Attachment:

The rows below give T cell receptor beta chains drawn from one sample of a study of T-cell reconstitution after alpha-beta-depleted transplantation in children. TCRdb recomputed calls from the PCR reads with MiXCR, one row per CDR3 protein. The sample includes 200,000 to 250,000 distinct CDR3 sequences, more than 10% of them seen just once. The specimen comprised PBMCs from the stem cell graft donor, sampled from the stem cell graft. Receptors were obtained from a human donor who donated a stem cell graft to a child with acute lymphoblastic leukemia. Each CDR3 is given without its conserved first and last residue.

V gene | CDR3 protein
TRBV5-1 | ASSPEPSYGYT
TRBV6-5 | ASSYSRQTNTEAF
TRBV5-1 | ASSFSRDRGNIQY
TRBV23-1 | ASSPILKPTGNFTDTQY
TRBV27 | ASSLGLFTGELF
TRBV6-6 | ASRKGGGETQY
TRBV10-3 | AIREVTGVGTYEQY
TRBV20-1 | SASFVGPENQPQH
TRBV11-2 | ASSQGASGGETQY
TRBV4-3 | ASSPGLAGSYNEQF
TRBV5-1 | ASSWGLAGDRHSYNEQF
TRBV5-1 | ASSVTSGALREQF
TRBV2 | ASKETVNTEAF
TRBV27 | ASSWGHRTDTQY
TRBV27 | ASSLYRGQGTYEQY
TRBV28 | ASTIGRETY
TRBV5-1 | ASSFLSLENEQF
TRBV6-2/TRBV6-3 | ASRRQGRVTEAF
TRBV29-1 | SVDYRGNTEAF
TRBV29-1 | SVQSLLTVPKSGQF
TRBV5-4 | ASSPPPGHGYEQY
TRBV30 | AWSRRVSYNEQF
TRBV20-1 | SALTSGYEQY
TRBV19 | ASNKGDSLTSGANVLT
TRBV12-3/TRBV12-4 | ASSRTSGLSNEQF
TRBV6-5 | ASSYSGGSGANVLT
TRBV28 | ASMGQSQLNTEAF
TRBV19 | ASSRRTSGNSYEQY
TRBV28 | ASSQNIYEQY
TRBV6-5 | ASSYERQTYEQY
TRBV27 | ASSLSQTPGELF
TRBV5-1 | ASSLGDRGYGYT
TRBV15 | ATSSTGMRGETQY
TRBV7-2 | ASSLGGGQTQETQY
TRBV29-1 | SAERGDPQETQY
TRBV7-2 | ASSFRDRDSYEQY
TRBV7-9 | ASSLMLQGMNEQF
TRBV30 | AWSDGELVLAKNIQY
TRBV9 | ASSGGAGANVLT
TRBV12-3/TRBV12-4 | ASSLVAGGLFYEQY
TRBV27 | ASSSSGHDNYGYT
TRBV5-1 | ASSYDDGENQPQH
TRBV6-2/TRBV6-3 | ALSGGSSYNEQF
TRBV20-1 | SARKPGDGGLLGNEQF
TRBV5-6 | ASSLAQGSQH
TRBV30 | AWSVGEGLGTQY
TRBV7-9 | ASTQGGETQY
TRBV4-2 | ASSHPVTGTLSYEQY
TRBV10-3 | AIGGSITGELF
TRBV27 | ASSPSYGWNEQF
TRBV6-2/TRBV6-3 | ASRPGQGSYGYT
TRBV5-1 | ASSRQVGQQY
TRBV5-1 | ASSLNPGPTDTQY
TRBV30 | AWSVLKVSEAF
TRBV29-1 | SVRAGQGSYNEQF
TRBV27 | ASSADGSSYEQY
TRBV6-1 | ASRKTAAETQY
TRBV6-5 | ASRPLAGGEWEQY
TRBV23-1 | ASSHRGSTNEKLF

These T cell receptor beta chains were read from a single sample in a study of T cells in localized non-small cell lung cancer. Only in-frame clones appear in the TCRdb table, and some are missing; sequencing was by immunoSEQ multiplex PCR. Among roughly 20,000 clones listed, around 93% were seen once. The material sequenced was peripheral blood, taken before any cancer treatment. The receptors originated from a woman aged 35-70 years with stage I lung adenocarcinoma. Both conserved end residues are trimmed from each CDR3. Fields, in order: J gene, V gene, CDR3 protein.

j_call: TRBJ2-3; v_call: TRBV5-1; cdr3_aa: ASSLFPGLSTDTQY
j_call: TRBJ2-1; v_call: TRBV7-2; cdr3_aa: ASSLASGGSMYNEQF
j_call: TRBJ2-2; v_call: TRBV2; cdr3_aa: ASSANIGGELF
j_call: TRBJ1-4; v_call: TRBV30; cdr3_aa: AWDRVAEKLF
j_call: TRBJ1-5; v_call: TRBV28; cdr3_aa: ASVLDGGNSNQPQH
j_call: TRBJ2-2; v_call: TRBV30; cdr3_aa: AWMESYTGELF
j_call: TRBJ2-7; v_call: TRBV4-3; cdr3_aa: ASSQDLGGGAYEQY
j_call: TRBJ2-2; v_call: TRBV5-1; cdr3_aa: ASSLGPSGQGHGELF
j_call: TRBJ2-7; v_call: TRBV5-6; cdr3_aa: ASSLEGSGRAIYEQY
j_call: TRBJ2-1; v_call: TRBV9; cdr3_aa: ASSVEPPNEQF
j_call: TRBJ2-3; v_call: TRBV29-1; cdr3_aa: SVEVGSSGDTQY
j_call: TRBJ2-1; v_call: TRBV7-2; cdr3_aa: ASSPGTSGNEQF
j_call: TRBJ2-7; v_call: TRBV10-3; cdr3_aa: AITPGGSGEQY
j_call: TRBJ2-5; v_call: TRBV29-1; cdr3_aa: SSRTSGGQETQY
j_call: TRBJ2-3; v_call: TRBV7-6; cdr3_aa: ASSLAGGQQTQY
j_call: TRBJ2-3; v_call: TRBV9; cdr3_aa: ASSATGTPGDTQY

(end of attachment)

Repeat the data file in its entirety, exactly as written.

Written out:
The rows below give T cell receptor beta chains drawn from one sample of a study of T-cell reconstitution after alpha-beta-depleted transplantation in children. TCRdb recomputed calls from the PCR reads with MiXCR, one row per CDR3 protein. The sample includes 200,000 to 250,000 distinct CDR3 sequences, more than 10% of them seen just once. The specimen comprised PBMCs from the stem cell graft donor, sampled from the stem cell graft. Receptors were obtained from a human donor who donated a stem cell graft to a child with acute lymphoblastic leukemia. Each CDR3 is given without its conserved first and last residue.

V gene | CDR3 protein
TRBV5-1 | ASSPEPSYGYT
TRBV6-5 | ASSYSRQTNTEAF
TRBV5-1 | ASSFSRDRGNIQY
TRBV23-1 | ASSPILKPTGNFTDTQY
TRBV27 | ASSLGLFTGELF
TRBV6-6 | ASRKGGGETQY
TRBV10-3 | AIREVTGVGTYEQY
TRBV20-1 | SASFVGPENQPQH
TRBV11-2 | ASSQGASGGETQY
TRBV4-3 | ASSPGLAGSYNEQF
TRBV5-1 | ASSWGLAGDRHSYNEQF
TRBV5-1 | ASSVTSGALREQF
TRBV2 | ASKETVNTEAF
TRBV27 | ASSWGHRTDTQY
TRBV27 | ASSLYRGQGTYEQY
TRBV28 | ASTIGRETY
TRBV5-1 | ASSFLSLENEQF
TRBV6-2/TRBV6-3 | ASRRQGRVTEAF
TRBV29-1 | SVDYRGNTEAF
TRBV29-1 | SVQSLLTVPKSGQF
TRBV5-4 | ASSPPPGHGYEQY
TRBV30 | AWSRRVSYNEQF
TRBV20-1 | SALTSGYEQY
TRBV19 | ASNKGDSLTSGANVLT
TRBV12-3/TRBV12-4 | ASSRTSGLSNEQF
TRBV6-5 | ASSYSGGSGANVLT
TRBV28 | ASMGQSQLNTEAF
TRBV19 | ASSRRTSGNSYEQY
TRBV28 | ASSQNIYEQY
TRBV6-5 | ASSYERQTYEQY
TRBV27 | ASSLSQTPGELF
TRBV5-1 | ASSLGDRGYGYT
TRBV15 | ATSSTGMRGETQY
TRBV7-2 | ASSLGGGQTQETQY
TRBV29-1 | SAERGDPQETQY
TRBV7-2 | ASSFRDRDSYEQY
TRBV7-9 | ASSLMLQGMNEQF
TRBV30 | AWSDGELVLAKNIQY
TRBV9 | ASSGGAGANVLT
TRBV12-3/TRBV12-4 | ASSLVAGGLFYEQY
TRBV27 | ASSSSGHDNYGYT
TRBV5-1 | ASSYDDGENQPQH
TRBV6-2/TRBV6-3 | ALSGGSSYNEQF
TRBV20-1 | SARKPGDGGLLGNEQF
TRBV5-6 | ASSLAQGSQH
TRBV30 | AWSVGEGLGTQY
TRBV7-9 | ASTQGGETQY
TRBV4-2 | ASSHPVTGTLSYEQY
TRBV10-3 | AIGGSITGELF
TRBV27 | ASSPSYGWNEQF
TRBV6-2/TRBV6-3 | ASRPGQGSYGYT
TRBV5-1 | ASSRQVGQQY
TRBV5-1 | ASSLNPGPTDTQY
TRBV30 | AWSVLKVSEAF
TRBV29-1 | SVRAGQGSYNEQF
TRBV27 | ASSADGSSYEQY
TRBV6-1 | ASRKTAAETQY
TRBV6-5 | ASRPLAGGEWEQY
TRBV23-1 | ASSHRGSTNEKLF

These T cell receptor beta chains were read from a single sample in a study of T cells in localized non-small cell lung cancer. Only in-frame clones appear in the TCRdb table, and some are missing; sequencing was by immunoSEQ multiplex PCR. Among roughly 20,000 clones listed, around 93% were seen once. The material sequenced was peripheral blood, taken before any cancer treatment. The receptors originated from a woman aged 35-70 years with stage I lung adenocarcinoma. Both conserved end residues are trimmed from each CDR3. Fields, in order: J gene, V gene, CDR3 protein.

j_call: TRBJ2-3; v_call: TRBV5-1; cdr3_aa: ASSLFPGLSTDTQY
j_call: TRBJ2-1; v_call: TRBV7-2; cdr3_aa: ASSLASGGSMYNEQF
j_call: TRBJ2-2; v_call: TRBV2; cdr3_aa: ASSANIGGELF
j_call: TRBJ1-4; v_call: TRBV30; cdr3_aa: AWDRVAEKLF
j_call: TRBJ1-5; v_call: TRBV28; cdr3_aa: ASVLDGGNSNQPQH
j_call: TRBJ2-2; v_call: TRBV30; cdr3_aa: AWMESYTGELF
j_call: TRBJ2-7; v_call: TRBV4-3; cdr3_aa: ASSQDLGGGAYEQY
j_call: TRBJ2-2; v_call: TRBV5-1; cdr3_aa: ASSLGPSGQGHGELF
j_call: TRBJ2-7; v_call: TRBV5-6; cdr3_aa: ASSLEGSGRAIYEQY
j_call: TRBJ2-1; v_call: TRBV9; cdr3_aa: ASSVEPPNEQF
j_call: TRBJ2-3; v_call: TRBV29-1; cdr3_aa: SVEVGSSGDTQY
j_call: TRBJ2-1; v_call: TRBV7-2; cdr3_aa: ASSPGTSGNEQF
j_call: TRBJ2-7; v_call: TRBV10-3; cdr3_aa: AITPGGSGEQY
j_call: TRBJ2-5; v_call: TRBV29-1; cdr3_aa: SSRTSGGQETQY
j_call: TRBJ2-3; v_call: TRBV7-6; cdr3_aa: ASSLAGGQQTQY
j_call: TRBJ2-3; v_call: TRBV9; cdr3_aa: ASSATGTPGDTQY